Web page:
Oil major BP, financial services regulator the Financial Reporting Council and proxy firm ISS are among an unusually diverse group of high-profile organisations that have come together to push for more transparency in proxy voting.
It is the latest iteration of the Shareholder Voting Working Group (SVWG) that was first established in 1999 to take forward the recommendations of the Newbold Inquiry, set up by the National Association of Pension Funds, to make recommendations on raising voting levels.
In 2003, Lord Myners chaired the SVWG and published a review of the impediments to voting UK shares that has led to significant progress such as changes to the Companies Act in 2006 around the rights of proxies and disclosure of poll results, and new best practice guideline for investors under the Stewardship Code.
Now, the SVWG has reconvened and is focusing its attention on proxy voting. The new group includes members from across the UK voting chain such as lawyers, banks, fund managers, corporates and regulators, coordinated by BP’s assistant company secretary and their head of governance.
The group feels trust and transparency in the proxy voting system need improvement, namely: visibility of voting data to issuers and vote confirmation to investors.
It released a discussion paper in July that made a number of suggestions to improve the proxy voting system, including public disclosure of votes by investors, vote confirmation trials and a centralised online gazette.
It invited comment on the paper, with the consultation ending last month.
The paper has prompted a strong response from the investment community. The International Corporate Governance Network (ICGN) has welcomed the conversation, saying proxy voting matters need to be addressed at an international level and recommends industry best practice guidelines for proxy voting activities for all participants in the voting chain.
In a letter to the SVWG, the ICGN says it will be willing to take a coordinated approach globally, noting a number of working groups on the issue in various countries, alongside vote confirmation pilots in different markets. It suggests these groups join efforts.The ICGN supports many of the SWVG’s main recommendations, especially voting confirmation which it says “is an ultimate assurance of the integrity of the proxy voting system”.
It goes further, arguing that national securities regulators should undertake regular independent operational audits of the proxy voting system.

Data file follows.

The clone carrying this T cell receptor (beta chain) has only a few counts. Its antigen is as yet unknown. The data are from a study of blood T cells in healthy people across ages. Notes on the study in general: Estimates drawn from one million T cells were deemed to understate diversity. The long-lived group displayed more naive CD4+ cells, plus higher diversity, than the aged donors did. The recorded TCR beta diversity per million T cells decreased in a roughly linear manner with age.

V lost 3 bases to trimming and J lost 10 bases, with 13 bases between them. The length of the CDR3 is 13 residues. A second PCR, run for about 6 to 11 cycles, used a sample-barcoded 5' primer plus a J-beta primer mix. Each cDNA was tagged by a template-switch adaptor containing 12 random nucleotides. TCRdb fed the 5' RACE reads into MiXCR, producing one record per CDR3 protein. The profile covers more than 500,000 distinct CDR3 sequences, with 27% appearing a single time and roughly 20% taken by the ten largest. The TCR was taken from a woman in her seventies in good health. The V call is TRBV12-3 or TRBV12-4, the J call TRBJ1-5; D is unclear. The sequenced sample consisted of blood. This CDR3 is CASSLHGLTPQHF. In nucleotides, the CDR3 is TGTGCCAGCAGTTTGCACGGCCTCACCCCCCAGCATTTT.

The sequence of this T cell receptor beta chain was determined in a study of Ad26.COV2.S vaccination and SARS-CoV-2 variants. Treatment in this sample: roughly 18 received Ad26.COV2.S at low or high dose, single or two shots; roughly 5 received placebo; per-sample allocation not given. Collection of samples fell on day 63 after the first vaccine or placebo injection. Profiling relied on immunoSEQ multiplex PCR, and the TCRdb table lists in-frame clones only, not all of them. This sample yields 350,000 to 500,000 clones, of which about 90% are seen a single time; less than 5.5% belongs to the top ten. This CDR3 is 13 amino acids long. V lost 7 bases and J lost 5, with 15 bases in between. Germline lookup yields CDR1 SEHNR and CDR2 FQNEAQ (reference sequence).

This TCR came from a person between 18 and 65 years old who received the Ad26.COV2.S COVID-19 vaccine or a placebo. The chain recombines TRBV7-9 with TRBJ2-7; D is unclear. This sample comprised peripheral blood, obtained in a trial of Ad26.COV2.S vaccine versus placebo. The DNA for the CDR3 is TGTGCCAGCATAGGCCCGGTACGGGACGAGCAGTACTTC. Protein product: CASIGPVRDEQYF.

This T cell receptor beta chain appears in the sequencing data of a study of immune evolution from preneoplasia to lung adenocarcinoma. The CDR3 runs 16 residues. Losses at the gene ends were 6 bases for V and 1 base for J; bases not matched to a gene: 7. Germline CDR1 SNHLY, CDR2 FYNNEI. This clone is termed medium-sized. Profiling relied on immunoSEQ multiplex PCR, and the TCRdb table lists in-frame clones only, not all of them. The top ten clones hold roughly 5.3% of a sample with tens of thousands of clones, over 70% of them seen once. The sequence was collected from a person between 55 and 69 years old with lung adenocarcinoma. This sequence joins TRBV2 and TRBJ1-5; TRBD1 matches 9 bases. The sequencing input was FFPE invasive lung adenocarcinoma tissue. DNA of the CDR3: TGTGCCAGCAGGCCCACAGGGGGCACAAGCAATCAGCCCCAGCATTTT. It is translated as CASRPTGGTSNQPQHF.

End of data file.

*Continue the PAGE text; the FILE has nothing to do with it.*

However, on voting transparency, the ICGN warns there could be practical issues with early access to voting data by issuers, arguing that public availability of voting decisions prior to shareholder meetings may lead to unwanted and unwelcome publicity, and that investors should retain the right to not communicate their voting position in advance.
But, the ICGN does say that investors should disclose their votes on a regular basis and provide rationale for votes against management.
The Investor Relations Society, which represents public companies and consultancies, has also welcomed the paper, saying their members are concerned about the current perceived lack of visibility in vote confirmation.
The group says: “Currently, despite increased efforts in engagement on the part of the issuer, there sometimes appears to be a disconnect between the asset manager and the beneficial owner who may be the decision maker. Issuers are not able to easily identify the voting decisions of these beneficial owners in a timely fashion, regardless of prior and early engagement with the asset manager.”
It says it would support any initiatives to improve the voting processes including more clarity on timing and transparency of vote confirmation.
But it says it that it’s aware of the greater focus and scrutiny of the proxy voting process and results in a changed voting landscape that includes a binding vote on pay policy, the Stewardship Code, and the requirement for directors to be re-elected very year. “Subsequently, among our issuer members we are seeing earlier and therefore increased engagement between issuers and investors. We would expect correspondingly more transparency and consistency in the vote data over time too.” The SVWG will meet in November in how to take its effort forward.